“The biggest challenge that we’re tackling is letting people focus on the creative part and offload the mental energy of figuring out whether they can use this technique or not,” said Leake, who is lead author of the SIGGRAPH paper. “It’s important to me that we’re really aware and respectful of the way that people like to create and that we aren’t over-automating that process.”

This isn’t Leake’s first foray into computer-aided quilting. She previously designed a tool for improvisational quilting, which she presented [PatchProv: Supporting Improvistiional Design Practices for Modern Quilting by Mackenzie Leake, Frances Lai, Tovi Grossman, Daniel Wigdor, and Ben Lafreniere] at the human-computer interaction conference CHI in May [2021]. [Note: Links to the May 2021 conference and paper added by me.]

Quilting theory

Developing the algorithm at the heart of this latest quilting software required a substantial theoretical foundation. With few existing guidelines to go on, the researchers had to first gain a more formal understanding of what makes a quilt paper piece-able, and then represent that mathematically.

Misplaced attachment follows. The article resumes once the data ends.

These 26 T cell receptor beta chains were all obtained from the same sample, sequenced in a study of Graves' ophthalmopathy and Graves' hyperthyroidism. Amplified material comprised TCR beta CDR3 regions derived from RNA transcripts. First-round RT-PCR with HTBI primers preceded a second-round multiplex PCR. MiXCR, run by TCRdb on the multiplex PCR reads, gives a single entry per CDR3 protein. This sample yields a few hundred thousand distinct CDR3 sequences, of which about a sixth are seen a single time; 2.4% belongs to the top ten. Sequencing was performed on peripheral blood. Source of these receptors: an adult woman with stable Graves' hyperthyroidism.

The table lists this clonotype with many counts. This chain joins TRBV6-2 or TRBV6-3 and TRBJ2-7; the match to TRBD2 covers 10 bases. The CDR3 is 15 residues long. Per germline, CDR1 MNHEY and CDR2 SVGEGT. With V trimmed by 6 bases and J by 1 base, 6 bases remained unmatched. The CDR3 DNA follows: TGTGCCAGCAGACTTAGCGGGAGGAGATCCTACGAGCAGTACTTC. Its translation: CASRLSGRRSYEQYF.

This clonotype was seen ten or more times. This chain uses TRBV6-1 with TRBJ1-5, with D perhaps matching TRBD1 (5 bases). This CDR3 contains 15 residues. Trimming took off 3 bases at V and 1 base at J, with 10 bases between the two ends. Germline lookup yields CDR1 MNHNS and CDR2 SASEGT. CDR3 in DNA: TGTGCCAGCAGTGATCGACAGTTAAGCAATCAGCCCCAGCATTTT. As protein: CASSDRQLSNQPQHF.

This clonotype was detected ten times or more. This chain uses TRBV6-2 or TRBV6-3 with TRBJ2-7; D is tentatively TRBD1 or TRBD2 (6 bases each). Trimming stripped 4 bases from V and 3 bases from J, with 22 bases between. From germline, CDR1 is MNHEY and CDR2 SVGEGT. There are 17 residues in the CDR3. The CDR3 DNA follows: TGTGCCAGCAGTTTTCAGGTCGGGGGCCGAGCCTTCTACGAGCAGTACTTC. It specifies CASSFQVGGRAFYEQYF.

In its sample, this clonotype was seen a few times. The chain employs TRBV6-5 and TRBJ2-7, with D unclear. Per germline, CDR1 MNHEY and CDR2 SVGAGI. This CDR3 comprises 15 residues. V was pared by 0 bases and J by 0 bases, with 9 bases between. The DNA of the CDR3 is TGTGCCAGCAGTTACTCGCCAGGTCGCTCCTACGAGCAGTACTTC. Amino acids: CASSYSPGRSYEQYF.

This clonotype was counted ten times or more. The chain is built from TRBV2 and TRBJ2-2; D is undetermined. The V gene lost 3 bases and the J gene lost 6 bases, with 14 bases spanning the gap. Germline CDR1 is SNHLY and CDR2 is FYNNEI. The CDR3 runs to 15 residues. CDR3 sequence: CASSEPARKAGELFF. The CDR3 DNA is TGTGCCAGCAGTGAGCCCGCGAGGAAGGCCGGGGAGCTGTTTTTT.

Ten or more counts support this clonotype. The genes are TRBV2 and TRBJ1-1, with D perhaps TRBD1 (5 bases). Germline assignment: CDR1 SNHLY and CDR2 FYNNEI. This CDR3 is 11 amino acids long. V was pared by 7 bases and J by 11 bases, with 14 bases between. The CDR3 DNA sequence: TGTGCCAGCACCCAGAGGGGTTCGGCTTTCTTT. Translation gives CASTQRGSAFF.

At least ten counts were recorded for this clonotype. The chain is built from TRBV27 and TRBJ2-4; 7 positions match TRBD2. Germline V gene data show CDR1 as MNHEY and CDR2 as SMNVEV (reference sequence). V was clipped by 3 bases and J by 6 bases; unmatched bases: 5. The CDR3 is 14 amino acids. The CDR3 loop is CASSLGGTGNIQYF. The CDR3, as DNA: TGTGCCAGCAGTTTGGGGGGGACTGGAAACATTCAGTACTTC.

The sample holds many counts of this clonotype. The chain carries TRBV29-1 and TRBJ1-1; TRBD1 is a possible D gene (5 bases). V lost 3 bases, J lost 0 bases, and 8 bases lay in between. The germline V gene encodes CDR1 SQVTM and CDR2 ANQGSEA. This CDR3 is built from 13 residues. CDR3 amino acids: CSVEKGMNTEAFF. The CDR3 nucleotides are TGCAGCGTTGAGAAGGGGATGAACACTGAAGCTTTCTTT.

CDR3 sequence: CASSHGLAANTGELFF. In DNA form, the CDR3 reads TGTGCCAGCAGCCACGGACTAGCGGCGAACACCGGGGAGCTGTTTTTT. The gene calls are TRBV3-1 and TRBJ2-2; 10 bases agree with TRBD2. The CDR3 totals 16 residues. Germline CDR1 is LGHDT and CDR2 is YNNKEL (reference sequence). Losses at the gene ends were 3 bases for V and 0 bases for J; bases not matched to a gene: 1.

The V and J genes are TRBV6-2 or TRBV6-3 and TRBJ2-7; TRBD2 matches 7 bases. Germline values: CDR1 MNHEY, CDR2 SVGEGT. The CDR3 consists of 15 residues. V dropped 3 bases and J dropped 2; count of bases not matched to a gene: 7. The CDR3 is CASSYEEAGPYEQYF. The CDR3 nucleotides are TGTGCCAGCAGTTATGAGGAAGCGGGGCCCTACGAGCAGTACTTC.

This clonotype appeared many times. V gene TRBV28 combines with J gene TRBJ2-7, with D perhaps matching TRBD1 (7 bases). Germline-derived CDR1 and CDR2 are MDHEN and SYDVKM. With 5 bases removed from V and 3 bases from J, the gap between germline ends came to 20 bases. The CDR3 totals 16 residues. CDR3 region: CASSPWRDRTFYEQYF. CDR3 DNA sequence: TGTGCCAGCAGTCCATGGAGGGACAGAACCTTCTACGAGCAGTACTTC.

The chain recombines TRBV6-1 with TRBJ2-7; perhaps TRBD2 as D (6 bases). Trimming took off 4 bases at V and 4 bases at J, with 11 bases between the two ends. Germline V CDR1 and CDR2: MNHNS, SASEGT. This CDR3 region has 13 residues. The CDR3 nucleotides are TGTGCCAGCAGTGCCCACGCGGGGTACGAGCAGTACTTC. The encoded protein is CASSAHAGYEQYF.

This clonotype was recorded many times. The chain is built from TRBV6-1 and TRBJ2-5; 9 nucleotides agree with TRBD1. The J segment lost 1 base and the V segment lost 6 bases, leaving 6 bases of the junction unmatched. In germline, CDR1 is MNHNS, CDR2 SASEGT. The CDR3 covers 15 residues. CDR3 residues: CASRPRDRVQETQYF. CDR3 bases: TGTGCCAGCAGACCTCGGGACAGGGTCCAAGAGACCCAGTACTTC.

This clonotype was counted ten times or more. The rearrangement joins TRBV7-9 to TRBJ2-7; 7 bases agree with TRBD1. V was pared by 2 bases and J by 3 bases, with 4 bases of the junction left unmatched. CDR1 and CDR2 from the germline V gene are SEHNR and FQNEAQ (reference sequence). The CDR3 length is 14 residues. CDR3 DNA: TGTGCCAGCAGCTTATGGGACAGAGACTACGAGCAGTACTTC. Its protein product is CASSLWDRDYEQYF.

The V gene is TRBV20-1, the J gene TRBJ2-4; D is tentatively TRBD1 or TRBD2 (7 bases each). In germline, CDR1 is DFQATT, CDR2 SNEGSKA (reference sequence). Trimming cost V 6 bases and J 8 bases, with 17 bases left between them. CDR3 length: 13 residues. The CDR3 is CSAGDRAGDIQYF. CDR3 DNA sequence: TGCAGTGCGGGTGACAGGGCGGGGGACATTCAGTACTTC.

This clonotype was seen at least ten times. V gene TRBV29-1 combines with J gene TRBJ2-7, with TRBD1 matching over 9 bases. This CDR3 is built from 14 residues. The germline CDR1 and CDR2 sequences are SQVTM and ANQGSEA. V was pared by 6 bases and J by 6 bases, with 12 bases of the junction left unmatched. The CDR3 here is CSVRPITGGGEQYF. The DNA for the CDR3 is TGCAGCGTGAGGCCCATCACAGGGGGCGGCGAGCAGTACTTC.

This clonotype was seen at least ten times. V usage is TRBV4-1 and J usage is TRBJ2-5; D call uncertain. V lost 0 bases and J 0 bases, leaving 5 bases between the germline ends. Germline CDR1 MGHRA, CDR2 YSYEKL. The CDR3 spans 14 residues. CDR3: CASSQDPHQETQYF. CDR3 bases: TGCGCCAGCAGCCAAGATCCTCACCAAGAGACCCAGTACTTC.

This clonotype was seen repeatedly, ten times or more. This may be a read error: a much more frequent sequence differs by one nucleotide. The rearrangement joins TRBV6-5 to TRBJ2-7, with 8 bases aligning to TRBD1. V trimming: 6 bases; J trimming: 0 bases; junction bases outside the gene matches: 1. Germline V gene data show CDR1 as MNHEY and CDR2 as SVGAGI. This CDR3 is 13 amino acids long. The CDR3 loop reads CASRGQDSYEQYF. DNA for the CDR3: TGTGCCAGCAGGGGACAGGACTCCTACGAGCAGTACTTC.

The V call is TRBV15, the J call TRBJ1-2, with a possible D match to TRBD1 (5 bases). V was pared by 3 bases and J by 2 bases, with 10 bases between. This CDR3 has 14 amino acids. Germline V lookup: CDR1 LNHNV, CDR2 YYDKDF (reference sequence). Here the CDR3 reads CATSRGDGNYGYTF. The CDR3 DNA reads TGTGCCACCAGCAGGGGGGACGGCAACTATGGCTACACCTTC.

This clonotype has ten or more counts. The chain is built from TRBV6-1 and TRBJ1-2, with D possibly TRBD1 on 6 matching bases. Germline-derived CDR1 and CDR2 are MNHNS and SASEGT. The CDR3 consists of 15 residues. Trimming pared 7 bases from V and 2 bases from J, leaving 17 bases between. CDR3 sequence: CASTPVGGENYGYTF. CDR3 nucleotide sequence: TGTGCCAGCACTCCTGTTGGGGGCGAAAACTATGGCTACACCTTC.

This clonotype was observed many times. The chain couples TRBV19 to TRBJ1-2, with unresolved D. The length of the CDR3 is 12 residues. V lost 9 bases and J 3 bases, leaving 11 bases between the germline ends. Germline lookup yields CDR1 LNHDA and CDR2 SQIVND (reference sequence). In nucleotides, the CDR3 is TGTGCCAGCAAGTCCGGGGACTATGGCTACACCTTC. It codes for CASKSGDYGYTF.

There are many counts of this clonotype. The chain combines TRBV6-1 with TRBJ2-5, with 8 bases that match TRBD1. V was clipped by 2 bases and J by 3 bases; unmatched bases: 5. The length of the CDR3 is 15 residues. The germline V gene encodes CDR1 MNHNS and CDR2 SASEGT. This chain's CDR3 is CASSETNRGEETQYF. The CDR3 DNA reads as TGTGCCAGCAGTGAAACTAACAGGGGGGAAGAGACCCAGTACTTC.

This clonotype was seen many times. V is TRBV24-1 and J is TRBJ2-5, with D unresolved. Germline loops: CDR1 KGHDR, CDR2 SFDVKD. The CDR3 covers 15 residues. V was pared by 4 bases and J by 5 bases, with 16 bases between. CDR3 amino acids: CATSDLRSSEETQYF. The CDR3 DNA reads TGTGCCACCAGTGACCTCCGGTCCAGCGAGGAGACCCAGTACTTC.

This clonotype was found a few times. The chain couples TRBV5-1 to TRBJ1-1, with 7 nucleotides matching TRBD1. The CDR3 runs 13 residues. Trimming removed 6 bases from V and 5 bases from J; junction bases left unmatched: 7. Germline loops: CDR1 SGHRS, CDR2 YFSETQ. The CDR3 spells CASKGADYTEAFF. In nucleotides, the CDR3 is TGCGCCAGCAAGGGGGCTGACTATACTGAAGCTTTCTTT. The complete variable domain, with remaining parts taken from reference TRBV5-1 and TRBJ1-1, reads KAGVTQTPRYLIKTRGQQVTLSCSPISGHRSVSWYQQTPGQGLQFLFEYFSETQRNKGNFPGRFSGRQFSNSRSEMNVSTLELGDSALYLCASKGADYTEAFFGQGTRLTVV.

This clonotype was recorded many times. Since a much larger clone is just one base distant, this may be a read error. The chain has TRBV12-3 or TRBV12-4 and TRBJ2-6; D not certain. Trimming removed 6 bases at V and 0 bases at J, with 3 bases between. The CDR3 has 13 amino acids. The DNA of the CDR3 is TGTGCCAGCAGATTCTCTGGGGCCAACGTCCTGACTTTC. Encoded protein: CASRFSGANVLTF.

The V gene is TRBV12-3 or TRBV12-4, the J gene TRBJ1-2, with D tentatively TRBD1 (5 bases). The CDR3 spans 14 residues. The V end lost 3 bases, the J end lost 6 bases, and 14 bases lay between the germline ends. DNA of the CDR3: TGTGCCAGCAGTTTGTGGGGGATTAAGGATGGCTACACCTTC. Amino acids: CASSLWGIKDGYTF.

They eventually found what they needed in a particular graph structure, called a hypergraph. While so-called “simple” graphs can only connect data points by lines, a hypergraph can accommodate overlapping relationships between many data points. (A Venn diagram is a type of hypergraph.) The researchers found that a pattern will be paper piece-able if it can be depicted by a hypergraph whose edges can be removed one at a time in a specific order – which would correspond to how the seams are sewn in the pattern.

The prototype software allows users to sketch out a design and the underlying hypergraph-based algorithm determines what paper foundation patterns could make it possible – if any. Many designs result in multiple pattern options and users can adjust their sketch until they get a pattern they like. The researchers hope to make a version of their software publicly available this summer.